Intel's vision is for Optane Memory-equipped systems to offer a compelling performance advantage over hard drive-only systems for a price well below an all-flash configuration of equal capacity. The 16GB Optane Memory drive will retail for $44 while the 32GB version will be $77. As flash memory has declined in price over the years, it has gotten much easier to purchase SSDs that are large enough for ordinary use: 256GB-class SSDs start at around the same price as the 32GB Optane Memory drive, and 512GB-class drives are about the same as the combination of a 2TB hard drive and the 32GB Optane Memory. The Optane Memory products are squeezing into a relatively small niche for limited budgets that require a lot of storage and want the benefit of solid state performance without paying the full price of a boot SSD. Intel notes that Optane Memory caching can be used in front of hybrid drives and SATA SSDs, but the performance benefit will be smaller and these configurations are not expected to be common or cost effective.

The Optane Memory SSDs are now available for pre-order and are scheduled to ship on April 24. Pre-built systems equipped with Optane Memory should be available around the same time. Enthusiasts with large budgets will want to wait until later this year for Optane SSDs with sufficient capacity to use as primary storage. True DIMM-based 3D XPoint memory products are on the roadmap for next year.

Source: Intel

POST A COMMENT

128 Comments

View All Comments

  • nobodyblog - Tuesday, March 28, 2017 - link

    There is a way for customers to boost sequential read and write performance and it is by RAIDing some of them. For enterprises, they can build the systems with upto 1200 GB/s read performance. It is evolution of the Optane which will happen...

    Thanks!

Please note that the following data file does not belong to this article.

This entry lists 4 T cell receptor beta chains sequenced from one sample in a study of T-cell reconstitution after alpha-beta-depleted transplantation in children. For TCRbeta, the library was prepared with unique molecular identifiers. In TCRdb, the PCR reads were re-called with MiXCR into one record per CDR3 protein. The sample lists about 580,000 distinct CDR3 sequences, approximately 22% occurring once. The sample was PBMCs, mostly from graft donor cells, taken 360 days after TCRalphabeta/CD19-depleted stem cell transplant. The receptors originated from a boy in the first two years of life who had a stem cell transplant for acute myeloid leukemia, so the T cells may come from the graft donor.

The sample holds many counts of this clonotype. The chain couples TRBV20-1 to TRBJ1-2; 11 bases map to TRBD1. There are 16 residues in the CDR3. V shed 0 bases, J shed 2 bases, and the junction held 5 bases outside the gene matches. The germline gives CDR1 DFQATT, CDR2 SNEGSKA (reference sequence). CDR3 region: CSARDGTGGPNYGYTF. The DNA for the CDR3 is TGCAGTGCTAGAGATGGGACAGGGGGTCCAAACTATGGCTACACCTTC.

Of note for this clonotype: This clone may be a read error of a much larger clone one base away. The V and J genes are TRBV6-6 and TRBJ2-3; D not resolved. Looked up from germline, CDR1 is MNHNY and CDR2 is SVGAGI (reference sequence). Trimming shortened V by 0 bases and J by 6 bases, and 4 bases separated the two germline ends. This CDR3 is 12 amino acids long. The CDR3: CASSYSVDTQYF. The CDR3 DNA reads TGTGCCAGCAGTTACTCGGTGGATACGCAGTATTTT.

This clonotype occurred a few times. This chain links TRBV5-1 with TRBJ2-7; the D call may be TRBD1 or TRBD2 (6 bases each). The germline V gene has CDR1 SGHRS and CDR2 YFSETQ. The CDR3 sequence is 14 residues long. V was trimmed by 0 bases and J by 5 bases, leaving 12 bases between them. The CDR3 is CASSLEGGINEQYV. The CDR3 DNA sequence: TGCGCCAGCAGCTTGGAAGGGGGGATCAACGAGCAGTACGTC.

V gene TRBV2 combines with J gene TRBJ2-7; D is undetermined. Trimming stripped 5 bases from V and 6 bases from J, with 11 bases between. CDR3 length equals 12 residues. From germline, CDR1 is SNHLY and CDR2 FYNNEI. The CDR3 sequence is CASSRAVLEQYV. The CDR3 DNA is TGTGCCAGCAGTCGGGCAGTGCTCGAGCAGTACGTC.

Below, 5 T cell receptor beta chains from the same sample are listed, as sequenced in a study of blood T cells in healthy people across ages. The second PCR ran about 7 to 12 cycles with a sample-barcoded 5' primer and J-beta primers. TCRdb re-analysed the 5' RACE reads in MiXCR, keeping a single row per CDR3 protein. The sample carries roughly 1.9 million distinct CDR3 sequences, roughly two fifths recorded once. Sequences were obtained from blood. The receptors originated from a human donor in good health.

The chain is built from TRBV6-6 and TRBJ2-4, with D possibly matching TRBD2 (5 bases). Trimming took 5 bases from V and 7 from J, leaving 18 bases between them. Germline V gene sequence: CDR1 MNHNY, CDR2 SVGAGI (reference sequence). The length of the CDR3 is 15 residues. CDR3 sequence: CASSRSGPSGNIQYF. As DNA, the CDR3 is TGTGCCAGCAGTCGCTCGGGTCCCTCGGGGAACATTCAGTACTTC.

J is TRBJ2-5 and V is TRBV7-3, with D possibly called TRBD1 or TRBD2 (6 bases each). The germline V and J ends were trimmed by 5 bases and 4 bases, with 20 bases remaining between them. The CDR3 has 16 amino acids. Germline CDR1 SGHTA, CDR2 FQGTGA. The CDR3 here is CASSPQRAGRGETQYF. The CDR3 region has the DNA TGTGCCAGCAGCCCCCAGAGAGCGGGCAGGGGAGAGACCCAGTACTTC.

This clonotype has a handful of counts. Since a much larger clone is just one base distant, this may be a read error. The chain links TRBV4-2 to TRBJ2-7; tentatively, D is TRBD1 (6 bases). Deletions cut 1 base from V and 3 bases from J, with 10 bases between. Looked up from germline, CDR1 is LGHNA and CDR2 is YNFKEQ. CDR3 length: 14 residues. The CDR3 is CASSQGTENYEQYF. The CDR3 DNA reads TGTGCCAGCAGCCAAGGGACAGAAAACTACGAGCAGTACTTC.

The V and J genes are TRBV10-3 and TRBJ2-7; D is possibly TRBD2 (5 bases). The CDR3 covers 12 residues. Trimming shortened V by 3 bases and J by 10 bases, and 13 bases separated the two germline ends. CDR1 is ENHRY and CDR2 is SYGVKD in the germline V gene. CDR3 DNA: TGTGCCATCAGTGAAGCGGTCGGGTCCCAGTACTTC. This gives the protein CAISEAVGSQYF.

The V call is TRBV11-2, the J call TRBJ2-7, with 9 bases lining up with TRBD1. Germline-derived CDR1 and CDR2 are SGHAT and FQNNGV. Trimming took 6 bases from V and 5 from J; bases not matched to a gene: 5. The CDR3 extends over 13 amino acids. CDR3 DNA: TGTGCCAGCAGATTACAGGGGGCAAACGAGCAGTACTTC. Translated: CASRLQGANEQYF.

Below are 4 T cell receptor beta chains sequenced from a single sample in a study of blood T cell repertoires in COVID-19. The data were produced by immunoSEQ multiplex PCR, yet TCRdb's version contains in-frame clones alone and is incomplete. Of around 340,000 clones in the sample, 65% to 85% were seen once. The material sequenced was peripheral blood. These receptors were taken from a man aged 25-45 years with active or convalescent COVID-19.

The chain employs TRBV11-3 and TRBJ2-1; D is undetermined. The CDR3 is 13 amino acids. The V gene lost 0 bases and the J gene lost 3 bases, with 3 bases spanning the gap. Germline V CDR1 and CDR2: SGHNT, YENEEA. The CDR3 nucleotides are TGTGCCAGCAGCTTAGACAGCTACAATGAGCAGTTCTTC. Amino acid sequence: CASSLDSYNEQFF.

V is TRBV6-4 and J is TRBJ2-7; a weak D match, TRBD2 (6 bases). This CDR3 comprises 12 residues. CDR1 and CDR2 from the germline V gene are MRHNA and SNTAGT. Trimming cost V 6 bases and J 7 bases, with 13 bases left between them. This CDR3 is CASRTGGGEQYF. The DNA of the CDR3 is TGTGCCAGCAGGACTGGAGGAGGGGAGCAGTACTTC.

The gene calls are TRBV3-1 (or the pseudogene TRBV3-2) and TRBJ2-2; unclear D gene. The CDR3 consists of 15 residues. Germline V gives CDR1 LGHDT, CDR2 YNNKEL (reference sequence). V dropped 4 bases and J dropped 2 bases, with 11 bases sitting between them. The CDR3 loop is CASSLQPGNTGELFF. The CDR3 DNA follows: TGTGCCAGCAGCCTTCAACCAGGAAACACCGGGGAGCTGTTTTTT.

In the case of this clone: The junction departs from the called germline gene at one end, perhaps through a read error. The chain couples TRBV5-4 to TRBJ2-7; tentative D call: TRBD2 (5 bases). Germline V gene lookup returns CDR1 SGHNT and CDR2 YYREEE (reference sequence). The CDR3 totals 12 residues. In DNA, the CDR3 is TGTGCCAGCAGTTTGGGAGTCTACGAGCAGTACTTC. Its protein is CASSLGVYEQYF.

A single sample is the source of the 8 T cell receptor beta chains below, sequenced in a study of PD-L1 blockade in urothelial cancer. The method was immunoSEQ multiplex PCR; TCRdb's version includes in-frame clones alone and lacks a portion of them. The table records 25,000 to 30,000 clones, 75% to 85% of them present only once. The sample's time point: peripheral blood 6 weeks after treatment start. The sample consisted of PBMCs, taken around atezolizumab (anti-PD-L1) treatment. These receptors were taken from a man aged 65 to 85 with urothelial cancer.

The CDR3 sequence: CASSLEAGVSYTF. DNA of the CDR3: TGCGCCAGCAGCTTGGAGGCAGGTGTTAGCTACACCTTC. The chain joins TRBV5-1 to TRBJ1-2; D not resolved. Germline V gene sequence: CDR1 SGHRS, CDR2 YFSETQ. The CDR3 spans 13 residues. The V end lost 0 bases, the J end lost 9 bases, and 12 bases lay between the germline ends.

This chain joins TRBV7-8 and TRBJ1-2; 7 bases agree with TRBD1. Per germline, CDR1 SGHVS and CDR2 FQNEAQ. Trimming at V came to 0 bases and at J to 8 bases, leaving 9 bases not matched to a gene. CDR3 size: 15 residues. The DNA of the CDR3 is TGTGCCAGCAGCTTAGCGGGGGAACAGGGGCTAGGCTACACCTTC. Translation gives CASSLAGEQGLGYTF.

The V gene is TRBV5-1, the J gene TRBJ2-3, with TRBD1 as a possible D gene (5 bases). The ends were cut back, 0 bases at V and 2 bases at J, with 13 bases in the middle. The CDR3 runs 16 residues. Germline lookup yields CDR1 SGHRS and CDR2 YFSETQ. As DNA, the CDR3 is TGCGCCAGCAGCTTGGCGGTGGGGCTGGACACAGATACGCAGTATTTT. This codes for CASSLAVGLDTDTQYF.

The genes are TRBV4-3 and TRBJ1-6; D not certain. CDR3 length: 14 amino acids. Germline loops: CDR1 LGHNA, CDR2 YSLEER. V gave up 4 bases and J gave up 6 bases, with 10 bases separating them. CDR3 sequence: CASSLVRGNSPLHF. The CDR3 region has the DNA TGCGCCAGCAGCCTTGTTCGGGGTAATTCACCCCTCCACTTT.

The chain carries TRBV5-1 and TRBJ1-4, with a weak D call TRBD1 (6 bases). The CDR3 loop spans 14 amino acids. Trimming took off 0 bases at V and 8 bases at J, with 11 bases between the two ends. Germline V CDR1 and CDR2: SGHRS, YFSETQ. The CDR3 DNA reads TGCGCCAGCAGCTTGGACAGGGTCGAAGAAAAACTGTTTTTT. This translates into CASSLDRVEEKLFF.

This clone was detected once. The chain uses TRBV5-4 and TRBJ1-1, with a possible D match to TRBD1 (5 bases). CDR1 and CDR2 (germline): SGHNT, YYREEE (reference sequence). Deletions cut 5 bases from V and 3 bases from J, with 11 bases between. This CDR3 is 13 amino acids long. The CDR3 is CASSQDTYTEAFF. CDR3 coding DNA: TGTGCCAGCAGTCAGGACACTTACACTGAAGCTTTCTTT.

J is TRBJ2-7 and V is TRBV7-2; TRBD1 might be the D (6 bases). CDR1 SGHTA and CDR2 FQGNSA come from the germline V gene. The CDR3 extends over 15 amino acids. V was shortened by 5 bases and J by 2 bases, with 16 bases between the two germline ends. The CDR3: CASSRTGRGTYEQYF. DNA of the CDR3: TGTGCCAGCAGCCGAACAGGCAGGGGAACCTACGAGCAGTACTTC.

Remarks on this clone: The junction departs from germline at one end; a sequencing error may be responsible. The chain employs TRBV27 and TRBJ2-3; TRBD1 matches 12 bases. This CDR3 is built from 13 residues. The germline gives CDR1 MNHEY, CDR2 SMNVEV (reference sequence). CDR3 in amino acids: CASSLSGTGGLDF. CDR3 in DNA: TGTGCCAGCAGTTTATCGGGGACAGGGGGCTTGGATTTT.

Reply
  • evenyourmom - Tuesday, March 28, 2017 - link

    Wait, why would anyone buy it, if you can use any cheaper SSD and something like Diskache, which is currently free. Reply
  • zodiacfml - Wednesday, March 29, 2017 - link

    You will see people having this with high-end sSD drives. Reply
  • Gothmoth - Wednesday, March 29, 2017 - link

    why is anandtech so quite? too much money from intel?

    https://semiaccurate.com/2017/03/27/intel-crosses-...
    Reply
  • evilpaul666 - Monday, April 03, 2017 - link

    Can you RAID0 two of these on Z270 boards that have two M.2 slots?

    And wasn't the 32GB version supposed to support PCIe x4?
    Reply
  • pasta514 - Tuesday, April 04, 2017 - link

    These M.2 are x2 lanes. Performance will double with x4. Intel is sandbagging. but why? Reply
  • TheRealDrDuck - Monday, May 15, 2017 - link

    I'm late to the party but please in the follow up run some numbers caching on a SATA SSD.

    For example the AW 13 R3 has 2 m.2 slots but the 2nd one is limited in performance so its only suitable for a large storage SSD at SATA speeds like the MX300. If Optane can pull this drive out of SATA territory it might be worth looking at...for the right price of course.
    Reply
  • hamv17 - Saturday, November 04, 2017 - link

    Hello, i need assistant for using Intel optane in case one, dual-driver configuration ssd+hdd, so if i use ssd for system and hdd for storage, can i configuration Intel optane to hdd, and i still get optimal proses in hdd ? or i just using system and storage at hdd and use Intel optane three. thx for explanation it's relly good article. Reply

Log in

Don't have an account? Sign up now